Eike by Bertus Basson is the latest addition to this dynamic chef’s collection. You can learn more about all of them on his website, and read our recent review of Overture here.
Eike is briefly introduced on his site with the statement: “I have always wanted to open a dining room that celebrates South African food”. It also explains that this restaurant offers only a “fixed” (tasting) menu. I’ve eaten here twice to date and the menu has so far seen small adjustments, but the idea is to update seasonally according to what’s fresh – but always in step with the underlying concept behind Eike, “to celebrate our food heritage” and to evoke the “nostalgia” of ideas and flavours that may no longer be in vogue – “inspired by childhood memories” says Basson. In a recent conversation with the chef regarding upcoming spring ideas, he explained that this could for instance take the form of pairing asparagus with “basic sandwich ham” – a canapé idea that may well have been a staple of middle-class suburbia in the 1980s, to go with the Barbara Streisand dinner soundtrack. (On the subject of music, Eike plays local-only tunes.) Continue reading “Review: Eike by Bertus Basson”
On the menu: Tempura linefish with sushi rice, avocado, sesame, wasabi mayonnaise & spiced lemon dressing
On a recent visit, we found this dish to be a real standout, both on the plate and in its precision of flavour. What was the inspiration behind it?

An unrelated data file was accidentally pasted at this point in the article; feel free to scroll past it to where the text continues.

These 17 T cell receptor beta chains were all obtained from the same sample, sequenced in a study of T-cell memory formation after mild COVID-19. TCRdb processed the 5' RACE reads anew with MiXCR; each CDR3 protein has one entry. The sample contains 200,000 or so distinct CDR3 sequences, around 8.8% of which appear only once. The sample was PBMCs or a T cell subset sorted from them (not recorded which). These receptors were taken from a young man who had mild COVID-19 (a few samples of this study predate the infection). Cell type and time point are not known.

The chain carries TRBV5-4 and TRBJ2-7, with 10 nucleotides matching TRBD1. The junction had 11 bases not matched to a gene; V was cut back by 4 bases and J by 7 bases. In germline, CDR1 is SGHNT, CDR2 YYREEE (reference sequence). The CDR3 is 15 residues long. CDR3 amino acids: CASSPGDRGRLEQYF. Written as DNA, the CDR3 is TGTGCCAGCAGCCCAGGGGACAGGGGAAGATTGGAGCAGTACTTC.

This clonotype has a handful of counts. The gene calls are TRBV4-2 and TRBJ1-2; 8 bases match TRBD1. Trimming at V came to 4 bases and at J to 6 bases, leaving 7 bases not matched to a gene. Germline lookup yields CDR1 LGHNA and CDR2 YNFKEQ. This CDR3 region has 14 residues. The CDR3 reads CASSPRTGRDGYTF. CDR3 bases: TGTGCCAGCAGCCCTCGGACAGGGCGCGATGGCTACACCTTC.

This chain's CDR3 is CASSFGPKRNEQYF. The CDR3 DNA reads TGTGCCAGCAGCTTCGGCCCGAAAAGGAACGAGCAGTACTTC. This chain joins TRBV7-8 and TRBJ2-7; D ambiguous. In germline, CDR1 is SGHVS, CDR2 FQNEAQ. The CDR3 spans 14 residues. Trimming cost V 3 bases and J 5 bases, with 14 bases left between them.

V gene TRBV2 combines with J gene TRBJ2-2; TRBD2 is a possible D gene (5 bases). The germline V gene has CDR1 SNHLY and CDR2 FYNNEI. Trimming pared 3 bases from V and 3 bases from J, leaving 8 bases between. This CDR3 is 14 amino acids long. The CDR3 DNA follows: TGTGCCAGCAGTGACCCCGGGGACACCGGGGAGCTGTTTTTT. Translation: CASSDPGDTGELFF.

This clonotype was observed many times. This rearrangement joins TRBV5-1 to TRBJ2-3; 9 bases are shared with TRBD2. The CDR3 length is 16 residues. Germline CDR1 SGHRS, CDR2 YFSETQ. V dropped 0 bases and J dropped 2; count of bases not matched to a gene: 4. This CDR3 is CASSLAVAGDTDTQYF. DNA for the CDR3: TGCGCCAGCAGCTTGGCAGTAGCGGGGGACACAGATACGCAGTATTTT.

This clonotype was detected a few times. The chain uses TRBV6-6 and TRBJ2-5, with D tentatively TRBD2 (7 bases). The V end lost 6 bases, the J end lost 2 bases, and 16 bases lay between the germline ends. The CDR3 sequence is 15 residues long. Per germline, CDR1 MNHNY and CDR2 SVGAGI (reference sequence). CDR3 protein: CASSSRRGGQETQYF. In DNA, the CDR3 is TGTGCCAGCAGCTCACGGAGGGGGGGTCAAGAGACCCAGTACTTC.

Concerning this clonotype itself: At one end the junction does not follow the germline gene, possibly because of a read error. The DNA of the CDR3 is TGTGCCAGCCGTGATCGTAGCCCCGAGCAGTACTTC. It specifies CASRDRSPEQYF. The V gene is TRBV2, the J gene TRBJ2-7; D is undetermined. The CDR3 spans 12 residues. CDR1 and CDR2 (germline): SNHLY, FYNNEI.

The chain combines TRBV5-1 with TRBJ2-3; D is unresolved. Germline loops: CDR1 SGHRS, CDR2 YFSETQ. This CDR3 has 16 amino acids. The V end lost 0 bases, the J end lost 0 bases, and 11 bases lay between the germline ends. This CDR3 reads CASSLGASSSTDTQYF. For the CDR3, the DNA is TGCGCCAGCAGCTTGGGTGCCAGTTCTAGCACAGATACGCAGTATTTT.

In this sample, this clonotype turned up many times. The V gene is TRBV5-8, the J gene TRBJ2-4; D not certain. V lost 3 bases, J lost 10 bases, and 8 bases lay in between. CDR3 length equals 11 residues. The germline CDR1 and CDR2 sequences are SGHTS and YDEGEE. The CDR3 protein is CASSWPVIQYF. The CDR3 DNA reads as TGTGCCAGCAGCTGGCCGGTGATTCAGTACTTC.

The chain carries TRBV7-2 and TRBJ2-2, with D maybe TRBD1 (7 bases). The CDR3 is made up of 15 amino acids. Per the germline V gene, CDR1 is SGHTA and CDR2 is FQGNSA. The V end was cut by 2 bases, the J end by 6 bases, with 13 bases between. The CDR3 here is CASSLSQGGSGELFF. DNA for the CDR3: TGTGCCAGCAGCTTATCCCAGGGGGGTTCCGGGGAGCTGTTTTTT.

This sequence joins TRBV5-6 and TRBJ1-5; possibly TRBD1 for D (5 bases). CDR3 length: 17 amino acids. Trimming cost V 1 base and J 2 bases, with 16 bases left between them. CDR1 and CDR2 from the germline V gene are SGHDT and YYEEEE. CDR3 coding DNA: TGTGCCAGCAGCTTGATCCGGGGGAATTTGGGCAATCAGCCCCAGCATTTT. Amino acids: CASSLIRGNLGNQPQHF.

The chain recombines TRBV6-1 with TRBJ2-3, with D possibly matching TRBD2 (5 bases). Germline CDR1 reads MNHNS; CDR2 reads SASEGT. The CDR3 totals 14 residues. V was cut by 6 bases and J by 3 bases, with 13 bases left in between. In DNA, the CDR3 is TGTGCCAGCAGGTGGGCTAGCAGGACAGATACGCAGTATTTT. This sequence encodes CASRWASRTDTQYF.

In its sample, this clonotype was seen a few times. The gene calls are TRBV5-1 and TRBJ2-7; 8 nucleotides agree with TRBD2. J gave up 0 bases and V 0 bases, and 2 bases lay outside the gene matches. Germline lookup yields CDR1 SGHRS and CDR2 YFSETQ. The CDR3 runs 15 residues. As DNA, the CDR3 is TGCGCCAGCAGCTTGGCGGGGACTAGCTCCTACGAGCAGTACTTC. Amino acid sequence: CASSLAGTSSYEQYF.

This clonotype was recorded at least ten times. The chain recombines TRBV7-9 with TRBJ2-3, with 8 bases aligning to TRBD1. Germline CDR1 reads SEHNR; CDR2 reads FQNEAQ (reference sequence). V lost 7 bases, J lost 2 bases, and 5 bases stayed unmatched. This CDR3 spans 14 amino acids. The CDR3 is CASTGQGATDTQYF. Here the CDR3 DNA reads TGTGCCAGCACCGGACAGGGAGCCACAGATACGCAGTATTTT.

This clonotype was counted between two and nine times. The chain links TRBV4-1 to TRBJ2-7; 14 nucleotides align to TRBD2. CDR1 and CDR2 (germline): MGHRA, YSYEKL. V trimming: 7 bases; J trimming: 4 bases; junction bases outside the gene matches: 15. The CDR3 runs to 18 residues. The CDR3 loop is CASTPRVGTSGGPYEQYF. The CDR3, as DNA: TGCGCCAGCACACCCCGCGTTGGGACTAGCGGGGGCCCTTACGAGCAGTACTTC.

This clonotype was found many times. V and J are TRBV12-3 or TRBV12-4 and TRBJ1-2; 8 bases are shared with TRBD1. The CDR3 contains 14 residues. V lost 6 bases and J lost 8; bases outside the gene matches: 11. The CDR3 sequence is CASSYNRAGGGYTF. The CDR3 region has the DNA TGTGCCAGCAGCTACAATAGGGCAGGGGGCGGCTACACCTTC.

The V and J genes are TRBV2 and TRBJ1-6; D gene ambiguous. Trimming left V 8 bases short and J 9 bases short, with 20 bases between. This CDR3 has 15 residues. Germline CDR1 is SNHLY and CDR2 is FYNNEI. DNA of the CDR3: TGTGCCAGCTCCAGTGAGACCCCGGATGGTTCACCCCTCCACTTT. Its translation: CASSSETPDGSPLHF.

Chef Richard Carstens: In 1993 I was working for my mentor, Ralph van Pletzen, at a restaurant called Ralph’s in Stellenbosch, and he was the one who introduced me to a lot of aspects of Asian cuisine, like Indonesian, Chinese and Thai.
In those days not everything was readily available on the Internet, but there were these amazing magazines like Vogue Entertaining, and I was always drawn to Japanese cuisine, which was really coming to the fore in Australia. So I went to Australia around ’97-’98, and lived in Melbourne for that period, working for a chef who was into French-Japanese fusion, or Franco-Japanese cuisine. When I came back in ’98 I was working at Le Provençal restaurant in Franschhoek (now Grande Provence), and that’s where I started Franco-Japanese cuisine. There’s one dish from that era, the “Franco-Japanese interpretation” of oyster, prawn, calamari, and linefish, which I still do an evolution of every year (sometimes with up to three different versions, like when I was working in at Lynton Hall,* where we changed our degustation menu every night). Continue reading “Story of a Plate: Tempura Linefish at Tokara”